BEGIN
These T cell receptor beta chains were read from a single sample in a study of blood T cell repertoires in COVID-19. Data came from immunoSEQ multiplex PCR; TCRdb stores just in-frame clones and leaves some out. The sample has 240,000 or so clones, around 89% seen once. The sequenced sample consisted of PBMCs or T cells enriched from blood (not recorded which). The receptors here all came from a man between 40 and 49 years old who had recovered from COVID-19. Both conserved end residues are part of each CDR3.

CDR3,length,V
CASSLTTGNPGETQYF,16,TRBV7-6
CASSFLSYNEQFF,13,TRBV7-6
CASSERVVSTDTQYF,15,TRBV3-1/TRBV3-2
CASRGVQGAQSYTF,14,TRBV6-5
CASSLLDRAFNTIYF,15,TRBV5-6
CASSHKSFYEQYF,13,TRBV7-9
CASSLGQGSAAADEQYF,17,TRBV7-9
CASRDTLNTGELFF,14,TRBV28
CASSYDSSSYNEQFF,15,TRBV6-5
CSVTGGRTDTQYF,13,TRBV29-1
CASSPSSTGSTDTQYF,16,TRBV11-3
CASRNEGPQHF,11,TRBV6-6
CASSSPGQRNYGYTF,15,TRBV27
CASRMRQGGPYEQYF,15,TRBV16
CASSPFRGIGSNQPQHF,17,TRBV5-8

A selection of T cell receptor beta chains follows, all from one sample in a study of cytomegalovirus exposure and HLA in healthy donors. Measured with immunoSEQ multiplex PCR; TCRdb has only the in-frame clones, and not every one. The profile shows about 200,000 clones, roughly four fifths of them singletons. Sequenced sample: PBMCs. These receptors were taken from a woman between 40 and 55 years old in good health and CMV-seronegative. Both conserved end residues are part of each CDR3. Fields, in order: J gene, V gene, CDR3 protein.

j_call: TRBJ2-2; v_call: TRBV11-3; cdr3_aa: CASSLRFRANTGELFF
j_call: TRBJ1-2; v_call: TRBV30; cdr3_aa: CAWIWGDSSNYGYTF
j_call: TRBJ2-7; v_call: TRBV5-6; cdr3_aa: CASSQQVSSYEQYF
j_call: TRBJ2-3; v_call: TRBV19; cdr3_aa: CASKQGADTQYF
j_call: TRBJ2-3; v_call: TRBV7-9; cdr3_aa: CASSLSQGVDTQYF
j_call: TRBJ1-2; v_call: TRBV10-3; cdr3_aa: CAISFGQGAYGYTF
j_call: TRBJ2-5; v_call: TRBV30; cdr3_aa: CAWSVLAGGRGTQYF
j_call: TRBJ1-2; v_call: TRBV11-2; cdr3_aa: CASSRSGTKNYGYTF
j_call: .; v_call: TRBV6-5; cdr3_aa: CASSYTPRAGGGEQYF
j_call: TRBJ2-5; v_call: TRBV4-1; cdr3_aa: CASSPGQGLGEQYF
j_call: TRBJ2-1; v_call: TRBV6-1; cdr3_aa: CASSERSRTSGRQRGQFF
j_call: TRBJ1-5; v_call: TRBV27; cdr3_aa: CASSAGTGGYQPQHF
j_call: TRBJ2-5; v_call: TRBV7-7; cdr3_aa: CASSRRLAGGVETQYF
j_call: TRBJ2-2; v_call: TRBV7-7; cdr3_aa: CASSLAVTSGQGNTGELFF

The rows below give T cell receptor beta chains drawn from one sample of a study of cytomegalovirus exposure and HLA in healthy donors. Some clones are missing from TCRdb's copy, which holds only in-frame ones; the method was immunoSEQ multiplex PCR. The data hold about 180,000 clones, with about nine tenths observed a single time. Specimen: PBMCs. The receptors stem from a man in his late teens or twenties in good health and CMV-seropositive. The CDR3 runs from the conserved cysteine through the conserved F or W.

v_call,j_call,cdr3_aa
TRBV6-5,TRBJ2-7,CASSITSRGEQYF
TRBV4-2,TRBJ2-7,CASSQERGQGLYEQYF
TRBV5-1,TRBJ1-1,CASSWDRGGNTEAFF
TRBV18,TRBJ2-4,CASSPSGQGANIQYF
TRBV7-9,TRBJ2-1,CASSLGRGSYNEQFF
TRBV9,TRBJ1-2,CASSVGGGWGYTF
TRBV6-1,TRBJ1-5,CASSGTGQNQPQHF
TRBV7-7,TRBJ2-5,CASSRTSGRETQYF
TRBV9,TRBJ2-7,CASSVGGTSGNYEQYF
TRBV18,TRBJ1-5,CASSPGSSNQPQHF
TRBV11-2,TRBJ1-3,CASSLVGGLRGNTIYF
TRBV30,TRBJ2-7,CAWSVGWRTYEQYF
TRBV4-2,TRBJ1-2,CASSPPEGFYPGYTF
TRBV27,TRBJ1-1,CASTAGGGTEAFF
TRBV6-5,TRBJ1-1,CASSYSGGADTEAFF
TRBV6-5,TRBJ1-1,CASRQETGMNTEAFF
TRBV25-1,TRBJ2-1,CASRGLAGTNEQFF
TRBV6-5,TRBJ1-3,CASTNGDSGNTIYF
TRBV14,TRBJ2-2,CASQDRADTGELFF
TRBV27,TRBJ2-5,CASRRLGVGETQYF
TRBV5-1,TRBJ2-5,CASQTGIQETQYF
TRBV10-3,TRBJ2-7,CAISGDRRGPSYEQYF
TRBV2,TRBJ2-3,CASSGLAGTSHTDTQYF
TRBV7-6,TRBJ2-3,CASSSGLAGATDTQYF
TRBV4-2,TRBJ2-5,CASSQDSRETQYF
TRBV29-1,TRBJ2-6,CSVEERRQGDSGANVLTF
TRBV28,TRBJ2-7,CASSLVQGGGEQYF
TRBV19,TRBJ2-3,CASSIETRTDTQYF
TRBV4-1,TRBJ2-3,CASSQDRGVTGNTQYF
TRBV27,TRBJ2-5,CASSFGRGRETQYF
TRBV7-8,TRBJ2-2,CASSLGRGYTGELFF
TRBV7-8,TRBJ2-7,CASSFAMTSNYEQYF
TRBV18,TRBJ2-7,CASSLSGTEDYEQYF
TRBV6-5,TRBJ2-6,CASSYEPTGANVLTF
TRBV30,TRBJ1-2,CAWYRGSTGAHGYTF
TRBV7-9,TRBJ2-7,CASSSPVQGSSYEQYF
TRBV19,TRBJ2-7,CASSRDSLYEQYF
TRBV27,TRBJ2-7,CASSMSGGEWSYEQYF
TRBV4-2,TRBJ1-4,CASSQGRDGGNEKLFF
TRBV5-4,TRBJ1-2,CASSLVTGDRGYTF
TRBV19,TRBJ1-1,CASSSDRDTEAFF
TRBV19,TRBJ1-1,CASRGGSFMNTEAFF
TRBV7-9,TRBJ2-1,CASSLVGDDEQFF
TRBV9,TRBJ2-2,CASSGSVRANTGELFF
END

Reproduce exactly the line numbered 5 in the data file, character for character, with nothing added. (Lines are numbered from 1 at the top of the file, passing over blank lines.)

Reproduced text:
CASSERVVSTDTQYF,15,TRBV3-1/TRBV3-2